Community Reflections

By Honor Schauland

St Urho’s Day in Finland always makes me really happy. It’s the one day that I can think of where I get to see a whole lot of people that I care about, they are all usually happy, we all get a lot of hugs, and candy, the sun usually comes out, there’s all kinds of options for fun activities, we can all wear crazy costumes if we want, we close down the state highway and just have a lot of fun and smile and laugh after a long winter. It’s just great. Every time, the weekend ends and I feel so much love for everyone who was there, and I am so proud of all of us, and I feel like, “This is where I belong.”

Right after St Urho’s weekend this year I was reading a book that was talking about how most people in the US have a very different kind of community in their lives than what I am used to – that in most places these days, people stay away from each other – they avoid interacting. When they do interact, they are fractured along identity lines of some kind. Given a choice, people only want to interact with other people who believe the same things they do (however they define that), so their community is their church, or their school, or their political persuasion, or whatever their own little niche identity group is – and that anyone they disagree with is considered the enemy. There’s no place or event that gives people a feeling of being part of a broader shared community.

Reading about this, I thought, “They don’t have St Urho’s Day.” And…they don’t. 

Why not?

There are so many reasons. The answer is different depending on who you are talking to. 

My answer is that we are lucky. And we should value what we have and keep it going. 

Similarly, working with Crystal Bay Township over the past year on the septic issue, as well as other mutual projects at the Clair Nelson Center, I am reminded that many other communities don’t have what we have with the Center. Many small communities have some kind of community building or meeting space, but they can’t afford to staff it, so it sits empty a lot of the time. Many bigger places have a school or a library or a YMCA that serve some kind of community center kind of function, but not everyone goes to the same place to get their need for community met.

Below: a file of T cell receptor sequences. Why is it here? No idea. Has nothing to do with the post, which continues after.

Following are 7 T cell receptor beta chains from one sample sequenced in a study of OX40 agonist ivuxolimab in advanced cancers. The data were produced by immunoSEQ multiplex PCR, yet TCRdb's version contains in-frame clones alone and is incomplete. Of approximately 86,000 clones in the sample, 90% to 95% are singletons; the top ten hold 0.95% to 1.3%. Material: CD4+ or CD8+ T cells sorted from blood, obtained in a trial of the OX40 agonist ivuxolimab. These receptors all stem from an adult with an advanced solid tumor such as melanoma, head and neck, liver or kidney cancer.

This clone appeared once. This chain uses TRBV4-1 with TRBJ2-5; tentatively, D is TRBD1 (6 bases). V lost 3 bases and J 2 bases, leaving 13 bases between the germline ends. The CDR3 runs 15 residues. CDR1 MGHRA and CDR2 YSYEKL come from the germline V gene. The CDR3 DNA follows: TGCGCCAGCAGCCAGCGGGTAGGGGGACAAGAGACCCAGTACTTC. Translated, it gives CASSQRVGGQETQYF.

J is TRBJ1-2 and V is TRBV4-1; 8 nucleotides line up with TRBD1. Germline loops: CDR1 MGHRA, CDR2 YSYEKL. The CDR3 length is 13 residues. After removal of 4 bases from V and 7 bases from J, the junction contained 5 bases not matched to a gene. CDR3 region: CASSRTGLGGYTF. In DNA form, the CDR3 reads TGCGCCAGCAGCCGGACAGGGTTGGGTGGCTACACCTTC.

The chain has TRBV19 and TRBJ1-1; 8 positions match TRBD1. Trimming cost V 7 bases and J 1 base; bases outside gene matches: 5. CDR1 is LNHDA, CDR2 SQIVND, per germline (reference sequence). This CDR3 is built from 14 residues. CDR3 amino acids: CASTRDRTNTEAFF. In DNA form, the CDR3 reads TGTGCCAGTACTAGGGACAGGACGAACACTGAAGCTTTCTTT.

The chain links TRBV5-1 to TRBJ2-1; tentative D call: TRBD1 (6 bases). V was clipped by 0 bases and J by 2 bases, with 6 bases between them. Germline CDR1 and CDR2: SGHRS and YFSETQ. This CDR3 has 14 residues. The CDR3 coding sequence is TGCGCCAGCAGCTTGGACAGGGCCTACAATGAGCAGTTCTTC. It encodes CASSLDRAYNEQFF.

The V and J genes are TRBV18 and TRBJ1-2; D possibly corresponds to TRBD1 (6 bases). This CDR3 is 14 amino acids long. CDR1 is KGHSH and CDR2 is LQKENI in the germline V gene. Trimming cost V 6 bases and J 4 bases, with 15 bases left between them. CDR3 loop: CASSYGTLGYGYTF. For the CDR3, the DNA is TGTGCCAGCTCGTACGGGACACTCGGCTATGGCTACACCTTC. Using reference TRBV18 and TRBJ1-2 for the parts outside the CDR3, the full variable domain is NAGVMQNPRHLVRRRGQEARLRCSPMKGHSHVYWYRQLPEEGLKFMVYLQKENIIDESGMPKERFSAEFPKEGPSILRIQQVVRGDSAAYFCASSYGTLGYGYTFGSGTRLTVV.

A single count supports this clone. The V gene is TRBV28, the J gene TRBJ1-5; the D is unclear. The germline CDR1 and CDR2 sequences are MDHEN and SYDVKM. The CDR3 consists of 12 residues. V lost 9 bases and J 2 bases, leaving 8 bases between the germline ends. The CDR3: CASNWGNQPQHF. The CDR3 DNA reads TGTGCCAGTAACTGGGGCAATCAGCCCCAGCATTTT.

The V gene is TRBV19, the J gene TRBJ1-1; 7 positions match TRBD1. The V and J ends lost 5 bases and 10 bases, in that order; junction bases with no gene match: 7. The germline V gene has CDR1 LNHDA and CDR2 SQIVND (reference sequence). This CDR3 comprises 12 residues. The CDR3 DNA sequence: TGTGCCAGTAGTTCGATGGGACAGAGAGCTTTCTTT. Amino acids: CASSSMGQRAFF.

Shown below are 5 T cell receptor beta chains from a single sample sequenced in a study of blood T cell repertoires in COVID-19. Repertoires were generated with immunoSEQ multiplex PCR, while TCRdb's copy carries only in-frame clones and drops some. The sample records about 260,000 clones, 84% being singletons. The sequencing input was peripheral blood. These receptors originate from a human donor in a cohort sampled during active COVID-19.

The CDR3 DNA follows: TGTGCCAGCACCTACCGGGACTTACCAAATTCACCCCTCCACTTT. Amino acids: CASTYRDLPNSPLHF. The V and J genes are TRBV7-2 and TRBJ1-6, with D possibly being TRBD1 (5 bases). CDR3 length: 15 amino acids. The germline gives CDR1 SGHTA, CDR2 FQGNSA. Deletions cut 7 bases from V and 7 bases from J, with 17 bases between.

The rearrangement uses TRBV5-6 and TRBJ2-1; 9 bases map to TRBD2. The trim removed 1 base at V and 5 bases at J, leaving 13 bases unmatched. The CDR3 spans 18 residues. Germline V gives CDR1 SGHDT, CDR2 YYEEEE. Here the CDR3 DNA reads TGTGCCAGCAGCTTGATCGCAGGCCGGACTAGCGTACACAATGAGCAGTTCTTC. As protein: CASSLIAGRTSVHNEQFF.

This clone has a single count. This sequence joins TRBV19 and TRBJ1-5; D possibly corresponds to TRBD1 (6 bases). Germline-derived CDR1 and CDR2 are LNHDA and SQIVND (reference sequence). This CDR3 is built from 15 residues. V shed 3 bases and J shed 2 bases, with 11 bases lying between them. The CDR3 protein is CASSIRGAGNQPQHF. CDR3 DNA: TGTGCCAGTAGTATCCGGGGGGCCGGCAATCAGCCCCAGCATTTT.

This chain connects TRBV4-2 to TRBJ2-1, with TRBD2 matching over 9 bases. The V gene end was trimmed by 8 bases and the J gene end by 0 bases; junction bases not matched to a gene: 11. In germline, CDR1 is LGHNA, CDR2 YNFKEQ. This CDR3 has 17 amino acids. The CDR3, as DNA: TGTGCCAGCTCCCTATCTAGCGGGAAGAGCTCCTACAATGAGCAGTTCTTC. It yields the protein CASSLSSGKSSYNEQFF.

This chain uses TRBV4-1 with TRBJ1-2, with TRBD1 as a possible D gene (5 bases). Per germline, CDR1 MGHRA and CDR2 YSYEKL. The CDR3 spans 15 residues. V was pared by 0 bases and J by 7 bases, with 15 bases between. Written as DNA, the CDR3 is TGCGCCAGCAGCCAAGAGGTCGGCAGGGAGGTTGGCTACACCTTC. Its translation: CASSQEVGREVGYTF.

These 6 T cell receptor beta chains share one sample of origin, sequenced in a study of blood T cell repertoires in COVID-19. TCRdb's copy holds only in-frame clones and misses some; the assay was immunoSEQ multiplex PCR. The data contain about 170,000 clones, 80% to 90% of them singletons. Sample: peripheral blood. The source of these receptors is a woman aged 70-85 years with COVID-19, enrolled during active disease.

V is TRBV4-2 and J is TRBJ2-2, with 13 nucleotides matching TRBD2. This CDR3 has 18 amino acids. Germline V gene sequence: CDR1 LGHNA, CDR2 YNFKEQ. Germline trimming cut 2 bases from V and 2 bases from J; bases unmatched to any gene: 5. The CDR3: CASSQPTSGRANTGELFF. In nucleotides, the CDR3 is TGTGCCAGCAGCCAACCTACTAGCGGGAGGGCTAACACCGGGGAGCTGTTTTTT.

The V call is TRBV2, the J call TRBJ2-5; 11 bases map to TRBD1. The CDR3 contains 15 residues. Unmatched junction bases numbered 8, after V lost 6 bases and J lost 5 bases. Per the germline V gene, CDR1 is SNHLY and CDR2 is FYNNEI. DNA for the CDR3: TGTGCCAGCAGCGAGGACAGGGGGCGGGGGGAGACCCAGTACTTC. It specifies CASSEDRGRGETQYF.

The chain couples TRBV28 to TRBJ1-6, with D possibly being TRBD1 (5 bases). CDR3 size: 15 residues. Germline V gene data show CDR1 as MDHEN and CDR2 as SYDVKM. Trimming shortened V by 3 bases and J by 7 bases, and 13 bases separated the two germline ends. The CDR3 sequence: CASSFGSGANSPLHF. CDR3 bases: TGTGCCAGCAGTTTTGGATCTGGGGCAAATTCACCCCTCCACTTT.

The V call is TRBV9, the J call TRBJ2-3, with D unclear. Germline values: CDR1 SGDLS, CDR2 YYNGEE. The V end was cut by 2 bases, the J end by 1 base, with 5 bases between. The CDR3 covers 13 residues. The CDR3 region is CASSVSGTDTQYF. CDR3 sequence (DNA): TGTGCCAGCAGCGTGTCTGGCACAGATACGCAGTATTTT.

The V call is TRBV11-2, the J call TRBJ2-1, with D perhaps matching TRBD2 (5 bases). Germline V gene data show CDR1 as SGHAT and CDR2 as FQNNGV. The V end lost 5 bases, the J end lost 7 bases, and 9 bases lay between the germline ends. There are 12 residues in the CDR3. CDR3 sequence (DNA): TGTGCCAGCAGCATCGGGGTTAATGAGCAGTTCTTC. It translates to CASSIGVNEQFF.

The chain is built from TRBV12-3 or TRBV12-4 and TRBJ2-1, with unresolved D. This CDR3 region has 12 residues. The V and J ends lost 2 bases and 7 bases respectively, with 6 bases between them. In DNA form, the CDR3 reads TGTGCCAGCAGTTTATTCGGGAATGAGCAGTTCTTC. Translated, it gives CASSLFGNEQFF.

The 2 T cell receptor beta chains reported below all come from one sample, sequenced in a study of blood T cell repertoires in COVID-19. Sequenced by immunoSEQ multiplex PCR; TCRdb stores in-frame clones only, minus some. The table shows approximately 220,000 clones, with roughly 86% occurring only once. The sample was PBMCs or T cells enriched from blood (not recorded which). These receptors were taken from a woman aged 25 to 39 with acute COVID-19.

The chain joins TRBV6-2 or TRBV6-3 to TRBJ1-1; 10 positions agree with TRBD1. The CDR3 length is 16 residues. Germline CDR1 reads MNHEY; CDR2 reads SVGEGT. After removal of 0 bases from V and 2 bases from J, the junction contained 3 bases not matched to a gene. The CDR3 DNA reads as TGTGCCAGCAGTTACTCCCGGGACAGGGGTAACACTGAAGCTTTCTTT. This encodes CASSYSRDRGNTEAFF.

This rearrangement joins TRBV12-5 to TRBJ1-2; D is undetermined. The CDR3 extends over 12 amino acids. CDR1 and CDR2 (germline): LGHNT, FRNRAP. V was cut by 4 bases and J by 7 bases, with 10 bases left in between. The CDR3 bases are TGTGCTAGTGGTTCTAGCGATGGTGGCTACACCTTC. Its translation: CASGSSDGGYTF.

Once again, Finland is lucky. We have a township government, Crystal Bay Township, and a nonprofit, Friends of Finland, who are partnered together so that the Clair Nelson Center can be a resource to the community in whatever ways are needed at a given time. 

RainbowSo many different things happen here at the Center, it takes too long to describe. It needs to be experienced to make sense. And only over time does the bigger picture become clear. Over time, as people in the community attend events or stop by for information or do work or recreate together, all using the same space, amazing things happen. People get to know each other on a different level. They end up caring about each other, and they care about the Center and the land it’s on, and the town it’s in and the community that exists here, and they help each other and they keep coming back. That’s a sign of a healthy community, one that is going to continue to exist for a long time. That’s also becoming rarer and we should value what we’ve got. Change is going to happen, but Finland can create our own future while still hanging on to the important stuff, the things that make Finland Finland. Let’s not let pressure from the outside world divide us into “us” and “them.” We’re all here in Finland so that we can stand out on Highway 1 and be a little silly and smile at each other, at least one day out of the year, and sometimes more often. 

If you have questions about what Friends of Finland does, or what goes on here at the Center, please stop by! There’s usually a pot of coffee and we’re happy to explain what we do or give you a rundown of all of the upcoming happenings. 

Lastly, please donate if you are able. We write a lot of grants that allow us to do many amazing things, but donations help cover all of the hidden costs, rising costs and miscellaneous things that are harder to get grants for. It all adds up. Donate here.

Thanks again for all of your support! 

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